So if you are comfortable with adjusting bios settings, whether that's OC or undervolting or just cleaning up and streamlining the pc, then you can do it with most mobo's of that level. I'm comfortable dealing with mid-upper range, like the Hero, but show me a Maximus Extreme or Taichi or Master bios, I'm lost, just far too many settings I'm clueless about. Much will depend on your level of technical expertise in cpu, ram and system settings, and not so much based on knowing what name asus or msi or gigabyte calls vcore or vccio etc.
 

dwd999

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Good point on motherboard compatibility.
Here is the noctua list for motherboard compatibility:
https://ncc.noctua.at/motherboards/all/LGA 1700

Sampling the list, it looks to me like most all mainstream motherboards will be ok.
Thanks for this info. It looks like I won't be able to use my D15 so I'll need to either go back to a C14S or consider an AIO. Or is see there's an H670 that's compatible so I may go with that.
 
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Karadjgne

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Planning is everything. It's one thing for ppl to just throw out a build using parts they got from PCPartPicker on the 'cheap' list, it's another entirely when you have to factor in dimensions, whether the cooler is going to hit the glass, the heatsinks, the ram choice, colors, case size, aesthetics etc.

The old saying 'measure twice, cut once' very much applies.
 

dwd999

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Planning is everything. It's one thing for ppl to just throw out a build using parts they got from PCPartPicker on the 'cheap' list, it's another entirely when you have to factor in dimensions, whether the cooler is going to hit the glass, the heatsinks, the ram choice, colors, case size, aesthetics etc.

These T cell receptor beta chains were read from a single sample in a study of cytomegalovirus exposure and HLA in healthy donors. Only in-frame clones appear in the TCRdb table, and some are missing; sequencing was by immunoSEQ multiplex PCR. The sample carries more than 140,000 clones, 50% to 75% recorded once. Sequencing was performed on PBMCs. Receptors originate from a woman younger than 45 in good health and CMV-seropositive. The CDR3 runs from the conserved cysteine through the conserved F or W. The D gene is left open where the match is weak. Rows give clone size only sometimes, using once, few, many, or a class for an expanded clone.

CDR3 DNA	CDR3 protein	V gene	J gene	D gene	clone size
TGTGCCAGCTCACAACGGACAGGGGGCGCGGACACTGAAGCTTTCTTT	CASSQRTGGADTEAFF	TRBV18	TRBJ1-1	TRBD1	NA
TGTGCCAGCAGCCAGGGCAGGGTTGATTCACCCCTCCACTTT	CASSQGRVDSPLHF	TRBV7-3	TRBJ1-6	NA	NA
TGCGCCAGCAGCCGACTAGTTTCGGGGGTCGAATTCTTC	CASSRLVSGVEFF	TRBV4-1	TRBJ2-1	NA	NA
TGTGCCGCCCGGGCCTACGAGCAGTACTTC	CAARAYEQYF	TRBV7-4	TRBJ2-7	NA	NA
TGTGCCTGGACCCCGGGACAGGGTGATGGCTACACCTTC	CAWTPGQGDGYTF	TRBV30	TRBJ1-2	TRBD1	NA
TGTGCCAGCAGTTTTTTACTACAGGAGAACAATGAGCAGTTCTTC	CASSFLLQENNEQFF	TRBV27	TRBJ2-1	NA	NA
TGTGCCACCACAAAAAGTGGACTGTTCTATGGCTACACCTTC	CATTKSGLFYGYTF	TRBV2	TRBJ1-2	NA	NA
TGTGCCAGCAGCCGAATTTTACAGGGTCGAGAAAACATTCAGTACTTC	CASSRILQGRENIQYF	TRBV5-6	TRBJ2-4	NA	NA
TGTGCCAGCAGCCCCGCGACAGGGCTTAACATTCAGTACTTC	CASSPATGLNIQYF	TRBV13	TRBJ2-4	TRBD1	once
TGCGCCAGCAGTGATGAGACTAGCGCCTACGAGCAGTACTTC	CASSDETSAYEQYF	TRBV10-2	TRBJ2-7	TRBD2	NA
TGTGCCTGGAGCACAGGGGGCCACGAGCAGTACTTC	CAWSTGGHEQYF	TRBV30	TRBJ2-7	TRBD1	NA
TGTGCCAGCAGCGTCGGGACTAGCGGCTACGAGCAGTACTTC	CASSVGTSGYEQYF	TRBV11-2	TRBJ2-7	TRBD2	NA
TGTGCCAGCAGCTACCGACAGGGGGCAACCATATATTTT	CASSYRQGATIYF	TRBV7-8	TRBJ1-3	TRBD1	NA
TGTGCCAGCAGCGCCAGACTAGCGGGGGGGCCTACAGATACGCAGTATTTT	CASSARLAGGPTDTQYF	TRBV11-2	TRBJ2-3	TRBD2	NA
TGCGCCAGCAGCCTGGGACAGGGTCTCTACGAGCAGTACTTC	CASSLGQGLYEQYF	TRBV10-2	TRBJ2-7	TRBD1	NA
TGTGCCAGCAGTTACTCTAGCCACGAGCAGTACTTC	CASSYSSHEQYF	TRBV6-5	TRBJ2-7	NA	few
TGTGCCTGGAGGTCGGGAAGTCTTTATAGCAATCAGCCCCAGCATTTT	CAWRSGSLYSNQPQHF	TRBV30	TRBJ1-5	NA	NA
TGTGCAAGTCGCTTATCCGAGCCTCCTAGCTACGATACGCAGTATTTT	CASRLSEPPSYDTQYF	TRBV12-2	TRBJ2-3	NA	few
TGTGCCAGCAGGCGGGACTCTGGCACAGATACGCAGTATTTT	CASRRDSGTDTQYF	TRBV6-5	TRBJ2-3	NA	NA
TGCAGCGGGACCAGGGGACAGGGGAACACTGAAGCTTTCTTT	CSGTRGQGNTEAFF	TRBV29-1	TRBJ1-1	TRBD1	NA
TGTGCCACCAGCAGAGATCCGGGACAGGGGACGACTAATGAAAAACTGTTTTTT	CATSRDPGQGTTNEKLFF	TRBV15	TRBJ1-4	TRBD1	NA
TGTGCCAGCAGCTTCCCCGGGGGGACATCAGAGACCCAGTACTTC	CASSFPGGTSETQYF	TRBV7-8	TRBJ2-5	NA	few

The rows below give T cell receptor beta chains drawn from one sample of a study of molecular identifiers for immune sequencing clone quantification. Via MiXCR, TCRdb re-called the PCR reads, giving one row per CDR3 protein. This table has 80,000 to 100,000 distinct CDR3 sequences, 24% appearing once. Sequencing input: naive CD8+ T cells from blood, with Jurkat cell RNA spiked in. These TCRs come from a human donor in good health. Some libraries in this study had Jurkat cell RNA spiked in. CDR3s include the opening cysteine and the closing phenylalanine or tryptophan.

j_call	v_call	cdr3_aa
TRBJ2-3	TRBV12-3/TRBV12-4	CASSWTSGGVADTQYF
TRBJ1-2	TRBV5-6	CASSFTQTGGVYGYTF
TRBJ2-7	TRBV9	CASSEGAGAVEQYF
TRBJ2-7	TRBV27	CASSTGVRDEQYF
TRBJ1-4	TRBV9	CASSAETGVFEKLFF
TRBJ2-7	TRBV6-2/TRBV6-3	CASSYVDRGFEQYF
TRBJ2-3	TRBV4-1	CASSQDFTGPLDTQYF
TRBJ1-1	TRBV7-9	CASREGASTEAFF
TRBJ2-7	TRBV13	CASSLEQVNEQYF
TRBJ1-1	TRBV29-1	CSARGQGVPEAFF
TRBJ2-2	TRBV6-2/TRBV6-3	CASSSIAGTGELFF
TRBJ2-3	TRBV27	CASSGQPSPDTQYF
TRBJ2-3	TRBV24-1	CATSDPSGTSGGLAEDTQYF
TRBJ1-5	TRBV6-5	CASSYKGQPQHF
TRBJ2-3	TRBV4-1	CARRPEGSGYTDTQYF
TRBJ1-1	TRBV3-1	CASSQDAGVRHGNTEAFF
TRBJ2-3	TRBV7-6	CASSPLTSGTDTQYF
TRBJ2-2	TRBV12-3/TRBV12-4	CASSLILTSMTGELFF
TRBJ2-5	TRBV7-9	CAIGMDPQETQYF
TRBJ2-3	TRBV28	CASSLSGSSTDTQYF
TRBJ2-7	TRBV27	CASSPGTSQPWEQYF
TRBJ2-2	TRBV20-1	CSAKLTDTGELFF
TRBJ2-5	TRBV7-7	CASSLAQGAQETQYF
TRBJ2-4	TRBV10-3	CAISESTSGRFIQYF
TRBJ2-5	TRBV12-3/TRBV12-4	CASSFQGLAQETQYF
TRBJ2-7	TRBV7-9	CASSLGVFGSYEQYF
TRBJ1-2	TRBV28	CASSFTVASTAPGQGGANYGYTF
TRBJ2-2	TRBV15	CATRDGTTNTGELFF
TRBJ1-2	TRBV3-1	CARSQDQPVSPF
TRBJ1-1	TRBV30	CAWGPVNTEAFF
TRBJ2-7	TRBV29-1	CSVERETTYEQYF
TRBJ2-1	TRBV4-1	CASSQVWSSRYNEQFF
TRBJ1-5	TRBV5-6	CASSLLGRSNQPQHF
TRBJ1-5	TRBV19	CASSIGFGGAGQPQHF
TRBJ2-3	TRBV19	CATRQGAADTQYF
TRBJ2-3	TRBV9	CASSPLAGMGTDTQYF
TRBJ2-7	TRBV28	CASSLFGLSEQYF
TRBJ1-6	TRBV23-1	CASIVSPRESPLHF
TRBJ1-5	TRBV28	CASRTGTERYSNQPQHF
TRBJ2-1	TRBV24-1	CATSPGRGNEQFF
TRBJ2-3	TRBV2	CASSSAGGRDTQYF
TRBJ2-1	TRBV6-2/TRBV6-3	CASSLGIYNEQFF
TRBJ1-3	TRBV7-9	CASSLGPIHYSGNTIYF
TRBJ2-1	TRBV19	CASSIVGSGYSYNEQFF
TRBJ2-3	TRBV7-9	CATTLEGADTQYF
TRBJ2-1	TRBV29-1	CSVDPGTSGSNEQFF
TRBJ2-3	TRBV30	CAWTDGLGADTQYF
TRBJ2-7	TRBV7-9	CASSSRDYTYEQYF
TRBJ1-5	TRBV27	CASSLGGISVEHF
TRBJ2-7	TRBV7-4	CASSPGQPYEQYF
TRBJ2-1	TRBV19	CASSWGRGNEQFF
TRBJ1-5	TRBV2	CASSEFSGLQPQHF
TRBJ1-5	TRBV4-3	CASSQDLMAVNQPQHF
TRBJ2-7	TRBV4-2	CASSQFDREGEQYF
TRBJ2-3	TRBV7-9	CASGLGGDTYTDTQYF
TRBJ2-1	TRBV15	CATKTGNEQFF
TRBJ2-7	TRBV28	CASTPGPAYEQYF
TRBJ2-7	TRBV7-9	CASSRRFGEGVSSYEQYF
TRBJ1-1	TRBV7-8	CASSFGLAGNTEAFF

The old saying 'measure twice, cut once' very much applies.
You're right, so I just revised my plan based on this new information. According to Noctua and ASUS, if I switch from a Strix-E to a Strix-G mATX I'll be OK to continue air cooling with the D15. I'll get almost all the same features but will go from 16+1 to 14+1 power stages so the motherboard VRM heatsinks are smaller and compatible. After that I'll lose 2 case fan connectors that I didn't plan on using anyway. In a lot of ways the Z690 Strix-G is very similar to the Z590 Strix-E that I'm using now so my upgrade should go smoothly. I'll probably wait until January to finalize this plan so I can see what kind of memory sticks are available and if there are any new m.2 ssd breakthroughs. So I'm all set thanks to you.
 

geofelt

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There will be a decision to make on ram.
DDR4 vs. DDR4.
To date, I have not seen any leaks as to what the difference will be.
It looks like the DDR5 and DDR5 motherboards will be priced at a premium and may be scarce.
In the past, there has been little performance differences between DDR3 and DDR4.
The benefit is mostly reduced power.
Until Nov4 release, there will be little you can go on.

Patience.....
 
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Karadjgne

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When DDR4 2133/2400 was released, for gaming purposes at the time, games didn't make use of the extra bandwidth afforded by DDR4, so as a consequence of the looser timings the higher end DDR3 got better fps. Production, sure, was somewhat better if it was memory intensive, but not for games as a whole.

DDR5 doesn't look to be any different, especially at stock settings. Looking at the 38/40 Cas timings of DDR5 4800/5200, that's going to put a damper on things compared to 3600/16 or 3200/14. Gskill is headed in the right direction with its 6000/36, but even that'll be close.